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November 9, 2015
Bob Stephan, S.J., may not be new to SU this academic year, but the role he took up in July is new to both him and the university.
Father Stephan is chaplain for Ignatian leadership, a role in which he serves as a bridge between Magis: Alumni Living the Mission and Campus Ministry and engages with other leadership formation programs on campus.
"Jesuit education is always about formation of people and helping them ask questions of meaning and integration," says Father Stephan. "So particularly with students or young alums, we're focused on helping them discern how they're called. It's a style that's focused not only on people's gifts or talents but also on their deep desires and sense of meaning."
Father Stephan arrived at SU last February to serve as interim campus minister for liturgy. In that role, one of his more unusual duties was to ensure that a group of ducks were safely escorted from the Chapel of St. Ignatius after they waddled in for a visit in the spring.
"They were difficult to get out," he laughs. "They didn't want to leave. I had to call the people from Facilities because anytime I tried to move them, they would fly and hit the window, unfortunately. So together we triangulated and got them out."
Father Stephan's decision to become a Jesuit can be traced to his undergraduate days at Xavier University in his hometown of Cincinnati. Impressed with the Jesuits he had as teachers, he originally planned to become a history professor. In time, he decided to change gears, but his thoughts returned to the Jesuits he got to know at Xavier. "It was a way of being a priest that I could imagine myself doing," he says.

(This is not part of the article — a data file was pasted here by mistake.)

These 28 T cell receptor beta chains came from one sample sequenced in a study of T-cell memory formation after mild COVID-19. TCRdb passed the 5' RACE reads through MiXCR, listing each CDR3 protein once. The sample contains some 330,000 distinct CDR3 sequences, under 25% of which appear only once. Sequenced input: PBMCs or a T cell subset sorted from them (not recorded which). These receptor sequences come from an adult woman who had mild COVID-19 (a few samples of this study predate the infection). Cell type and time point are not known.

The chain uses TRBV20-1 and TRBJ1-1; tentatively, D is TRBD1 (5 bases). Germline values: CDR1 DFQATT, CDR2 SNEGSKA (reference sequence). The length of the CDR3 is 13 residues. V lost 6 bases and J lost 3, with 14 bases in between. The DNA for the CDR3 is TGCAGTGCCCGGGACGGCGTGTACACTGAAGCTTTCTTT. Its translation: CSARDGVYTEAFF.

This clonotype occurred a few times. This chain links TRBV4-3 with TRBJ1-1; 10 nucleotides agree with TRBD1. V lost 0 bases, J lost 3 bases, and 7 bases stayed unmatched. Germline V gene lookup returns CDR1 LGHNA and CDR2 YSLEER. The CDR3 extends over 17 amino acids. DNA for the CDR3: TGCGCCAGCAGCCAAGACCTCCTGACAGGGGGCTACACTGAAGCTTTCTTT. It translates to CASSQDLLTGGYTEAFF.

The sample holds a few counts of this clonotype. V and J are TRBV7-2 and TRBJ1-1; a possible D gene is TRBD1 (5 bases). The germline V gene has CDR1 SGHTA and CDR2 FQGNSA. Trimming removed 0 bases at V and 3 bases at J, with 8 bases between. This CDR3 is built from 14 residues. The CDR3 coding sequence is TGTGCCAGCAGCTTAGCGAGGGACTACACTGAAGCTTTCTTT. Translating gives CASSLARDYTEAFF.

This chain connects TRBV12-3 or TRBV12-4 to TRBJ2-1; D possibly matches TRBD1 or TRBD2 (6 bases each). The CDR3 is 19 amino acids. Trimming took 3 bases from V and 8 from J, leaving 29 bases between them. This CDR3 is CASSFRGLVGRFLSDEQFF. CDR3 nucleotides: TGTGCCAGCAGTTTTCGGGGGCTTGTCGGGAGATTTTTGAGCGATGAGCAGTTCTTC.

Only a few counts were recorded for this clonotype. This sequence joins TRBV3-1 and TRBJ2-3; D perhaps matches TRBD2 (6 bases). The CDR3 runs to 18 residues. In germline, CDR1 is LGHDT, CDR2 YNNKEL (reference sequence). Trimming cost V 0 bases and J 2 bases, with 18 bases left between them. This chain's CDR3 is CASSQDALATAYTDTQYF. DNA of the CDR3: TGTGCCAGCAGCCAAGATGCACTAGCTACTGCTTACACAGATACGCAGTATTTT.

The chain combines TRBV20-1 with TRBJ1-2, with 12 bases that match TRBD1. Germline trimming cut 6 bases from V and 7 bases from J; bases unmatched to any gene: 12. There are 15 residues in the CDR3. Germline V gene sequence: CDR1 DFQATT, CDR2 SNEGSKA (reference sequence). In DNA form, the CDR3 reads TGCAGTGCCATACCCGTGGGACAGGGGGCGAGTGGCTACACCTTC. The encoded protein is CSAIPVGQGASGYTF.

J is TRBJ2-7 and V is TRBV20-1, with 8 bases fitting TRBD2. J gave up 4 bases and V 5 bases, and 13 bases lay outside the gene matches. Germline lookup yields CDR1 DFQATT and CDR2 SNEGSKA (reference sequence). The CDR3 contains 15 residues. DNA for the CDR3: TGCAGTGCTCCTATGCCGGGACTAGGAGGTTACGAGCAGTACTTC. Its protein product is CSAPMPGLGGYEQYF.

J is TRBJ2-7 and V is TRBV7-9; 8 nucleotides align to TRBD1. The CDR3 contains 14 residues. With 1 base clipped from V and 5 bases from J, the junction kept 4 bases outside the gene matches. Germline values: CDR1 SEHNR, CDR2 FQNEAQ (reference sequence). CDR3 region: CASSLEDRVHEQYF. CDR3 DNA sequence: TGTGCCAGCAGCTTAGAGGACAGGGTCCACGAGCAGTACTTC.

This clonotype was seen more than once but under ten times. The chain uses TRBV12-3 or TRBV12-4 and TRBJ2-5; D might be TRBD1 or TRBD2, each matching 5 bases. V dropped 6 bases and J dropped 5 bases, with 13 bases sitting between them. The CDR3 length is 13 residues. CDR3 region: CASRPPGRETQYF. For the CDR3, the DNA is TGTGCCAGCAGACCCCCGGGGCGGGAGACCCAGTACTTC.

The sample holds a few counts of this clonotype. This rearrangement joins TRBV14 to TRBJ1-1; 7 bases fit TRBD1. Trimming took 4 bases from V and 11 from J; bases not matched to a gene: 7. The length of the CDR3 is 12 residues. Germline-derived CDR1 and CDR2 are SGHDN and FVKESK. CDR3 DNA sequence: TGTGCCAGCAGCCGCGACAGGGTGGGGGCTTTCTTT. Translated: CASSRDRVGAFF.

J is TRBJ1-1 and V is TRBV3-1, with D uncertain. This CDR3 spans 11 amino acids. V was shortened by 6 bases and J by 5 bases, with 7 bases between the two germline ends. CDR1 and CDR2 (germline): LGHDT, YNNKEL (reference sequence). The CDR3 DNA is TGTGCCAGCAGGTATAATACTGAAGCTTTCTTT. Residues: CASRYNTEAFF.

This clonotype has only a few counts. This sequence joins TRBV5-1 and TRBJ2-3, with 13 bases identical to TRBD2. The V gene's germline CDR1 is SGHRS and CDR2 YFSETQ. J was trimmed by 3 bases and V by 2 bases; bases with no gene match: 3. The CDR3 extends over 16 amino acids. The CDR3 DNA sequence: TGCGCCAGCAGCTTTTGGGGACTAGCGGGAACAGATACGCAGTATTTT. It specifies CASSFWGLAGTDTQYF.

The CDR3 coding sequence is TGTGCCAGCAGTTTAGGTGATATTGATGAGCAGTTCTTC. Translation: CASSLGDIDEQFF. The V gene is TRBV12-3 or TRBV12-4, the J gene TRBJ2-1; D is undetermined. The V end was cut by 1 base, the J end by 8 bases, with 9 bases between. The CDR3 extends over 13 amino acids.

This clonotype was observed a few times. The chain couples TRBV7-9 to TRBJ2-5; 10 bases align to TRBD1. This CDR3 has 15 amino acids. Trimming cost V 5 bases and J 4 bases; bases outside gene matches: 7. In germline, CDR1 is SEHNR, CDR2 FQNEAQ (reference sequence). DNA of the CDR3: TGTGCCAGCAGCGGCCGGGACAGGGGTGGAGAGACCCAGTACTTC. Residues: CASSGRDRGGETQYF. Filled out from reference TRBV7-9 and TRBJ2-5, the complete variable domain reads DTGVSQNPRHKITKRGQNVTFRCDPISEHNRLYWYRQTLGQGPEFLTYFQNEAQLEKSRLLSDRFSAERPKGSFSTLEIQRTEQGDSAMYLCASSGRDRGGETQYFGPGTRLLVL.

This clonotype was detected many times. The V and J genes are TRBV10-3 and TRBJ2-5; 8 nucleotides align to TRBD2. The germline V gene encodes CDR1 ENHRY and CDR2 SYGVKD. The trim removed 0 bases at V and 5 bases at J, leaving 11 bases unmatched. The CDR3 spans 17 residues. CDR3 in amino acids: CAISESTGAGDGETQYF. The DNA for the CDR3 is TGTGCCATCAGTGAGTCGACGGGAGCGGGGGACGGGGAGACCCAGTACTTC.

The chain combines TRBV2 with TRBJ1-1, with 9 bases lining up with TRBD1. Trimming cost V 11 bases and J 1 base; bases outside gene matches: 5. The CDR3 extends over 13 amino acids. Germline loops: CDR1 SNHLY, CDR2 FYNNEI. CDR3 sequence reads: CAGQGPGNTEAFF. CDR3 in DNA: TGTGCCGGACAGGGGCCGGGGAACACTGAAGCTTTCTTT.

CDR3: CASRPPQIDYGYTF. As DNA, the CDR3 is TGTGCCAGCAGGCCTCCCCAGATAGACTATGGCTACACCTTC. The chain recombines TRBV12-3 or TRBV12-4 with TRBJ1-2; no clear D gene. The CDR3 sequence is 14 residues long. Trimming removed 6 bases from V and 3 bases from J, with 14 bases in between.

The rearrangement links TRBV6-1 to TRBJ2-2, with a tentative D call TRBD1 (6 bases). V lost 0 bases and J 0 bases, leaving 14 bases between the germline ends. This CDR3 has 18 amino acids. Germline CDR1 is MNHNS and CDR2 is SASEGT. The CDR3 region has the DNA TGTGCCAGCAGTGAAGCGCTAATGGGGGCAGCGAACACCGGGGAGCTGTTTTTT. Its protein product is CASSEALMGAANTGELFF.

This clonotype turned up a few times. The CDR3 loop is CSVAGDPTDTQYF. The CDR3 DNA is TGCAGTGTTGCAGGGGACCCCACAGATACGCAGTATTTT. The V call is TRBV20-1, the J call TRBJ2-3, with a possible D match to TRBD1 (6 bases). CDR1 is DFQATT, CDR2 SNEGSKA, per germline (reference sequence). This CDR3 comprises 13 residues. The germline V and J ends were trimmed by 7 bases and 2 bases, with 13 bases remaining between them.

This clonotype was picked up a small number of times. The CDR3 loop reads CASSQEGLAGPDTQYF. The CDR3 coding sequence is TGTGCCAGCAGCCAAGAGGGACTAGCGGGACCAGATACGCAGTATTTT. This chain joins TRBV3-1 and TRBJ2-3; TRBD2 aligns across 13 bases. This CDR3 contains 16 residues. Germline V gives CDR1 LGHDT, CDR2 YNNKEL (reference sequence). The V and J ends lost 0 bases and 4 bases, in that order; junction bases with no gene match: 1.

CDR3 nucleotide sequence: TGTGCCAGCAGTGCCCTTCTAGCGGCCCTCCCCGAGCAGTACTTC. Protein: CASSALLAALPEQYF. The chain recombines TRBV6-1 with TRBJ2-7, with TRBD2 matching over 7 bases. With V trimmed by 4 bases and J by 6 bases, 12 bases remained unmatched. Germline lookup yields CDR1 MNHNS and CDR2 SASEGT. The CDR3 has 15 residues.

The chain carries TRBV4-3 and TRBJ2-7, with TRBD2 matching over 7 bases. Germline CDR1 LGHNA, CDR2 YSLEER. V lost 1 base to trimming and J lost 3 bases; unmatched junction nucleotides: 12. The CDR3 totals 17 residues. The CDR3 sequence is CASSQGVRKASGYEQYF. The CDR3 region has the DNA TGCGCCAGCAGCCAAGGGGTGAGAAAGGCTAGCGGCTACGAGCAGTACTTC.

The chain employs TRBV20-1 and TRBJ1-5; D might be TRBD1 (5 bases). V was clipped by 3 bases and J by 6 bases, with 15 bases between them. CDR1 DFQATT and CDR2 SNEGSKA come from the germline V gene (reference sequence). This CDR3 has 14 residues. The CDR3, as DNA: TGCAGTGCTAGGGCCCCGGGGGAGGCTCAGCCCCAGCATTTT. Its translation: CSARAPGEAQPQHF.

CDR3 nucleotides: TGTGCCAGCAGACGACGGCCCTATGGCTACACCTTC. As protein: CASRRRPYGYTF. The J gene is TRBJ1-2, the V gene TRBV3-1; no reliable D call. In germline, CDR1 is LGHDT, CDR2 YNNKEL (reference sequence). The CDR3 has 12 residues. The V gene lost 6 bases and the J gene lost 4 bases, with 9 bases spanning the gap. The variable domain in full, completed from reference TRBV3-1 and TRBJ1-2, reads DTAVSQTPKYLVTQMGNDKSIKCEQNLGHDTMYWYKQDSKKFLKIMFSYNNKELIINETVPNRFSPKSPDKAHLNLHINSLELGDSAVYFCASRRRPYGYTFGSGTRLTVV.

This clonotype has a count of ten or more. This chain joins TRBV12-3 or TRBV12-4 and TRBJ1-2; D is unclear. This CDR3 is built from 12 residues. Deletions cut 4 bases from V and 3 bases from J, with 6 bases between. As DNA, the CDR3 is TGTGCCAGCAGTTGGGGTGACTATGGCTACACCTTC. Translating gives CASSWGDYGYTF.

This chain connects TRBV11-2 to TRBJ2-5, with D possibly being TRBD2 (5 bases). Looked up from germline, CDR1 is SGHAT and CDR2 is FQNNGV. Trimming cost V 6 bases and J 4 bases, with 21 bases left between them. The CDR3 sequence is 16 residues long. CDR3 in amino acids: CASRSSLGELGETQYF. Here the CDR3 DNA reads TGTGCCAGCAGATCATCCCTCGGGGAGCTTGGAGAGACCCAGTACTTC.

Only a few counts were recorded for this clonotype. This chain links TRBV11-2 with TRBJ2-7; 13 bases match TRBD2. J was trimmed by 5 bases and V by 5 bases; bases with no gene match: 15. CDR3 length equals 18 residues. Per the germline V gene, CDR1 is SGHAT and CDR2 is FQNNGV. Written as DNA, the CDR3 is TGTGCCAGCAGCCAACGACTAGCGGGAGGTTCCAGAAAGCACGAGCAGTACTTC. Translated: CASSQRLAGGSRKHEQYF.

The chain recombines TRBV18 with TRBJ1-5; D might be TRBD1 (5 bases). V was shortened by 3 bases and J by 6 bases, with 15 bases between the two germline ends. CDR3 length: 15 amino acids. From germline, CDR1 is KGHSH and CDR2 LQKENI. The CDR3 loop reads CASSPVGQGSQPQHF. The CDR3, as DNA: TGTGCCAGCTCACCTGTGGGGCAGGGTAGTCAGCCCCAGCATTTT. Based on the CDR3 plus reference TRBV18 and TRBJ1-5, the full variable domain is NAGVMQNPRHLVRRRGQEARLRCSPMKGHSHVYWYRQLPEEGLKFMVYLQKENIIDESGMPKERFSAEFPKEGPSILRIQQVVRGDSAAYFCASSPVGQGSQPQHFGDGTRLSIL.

After a period of discernment Father Stephan joined the Society of Jesus. He was ordained two years ago. While he may not be the history professor he once envisioned, Father Stephan still sees himself as an educator and, indeed, part of his ministry at SU is taking place in the classroom. "Teaching and education are very central to how I see myself," says Father Stephan. "The great thing about an institution like Seattle U is that education can happen in many different capacities. I certainly see what I'm doing here as having a teaching component to it."
Before coming to SU Father Stephan was working at the Loyola Institute for Spirituality in Orange County, Calif., where he led retreats, parish missions and served as a spiritual director. This is not his first time living in Seattle. He spent three months here as a Jesuit novice in 2003, working at the L'Arche community on Capitol Hill.
What does he like to do in his free time? "I like to jog-I can't say I'm running anymore," he says with a smile. "I like to hike when I have a chance."
In addition to his bachelor's degree from Xavier, Father Stephan has an M.Div degree from Boston College, an M.A. in Pastoral Studies from Loyola, Chicago, a J.D. from the University of California, Berkeley School of Law, an M.A. in Modern European History from the University of California, Los Angeles.
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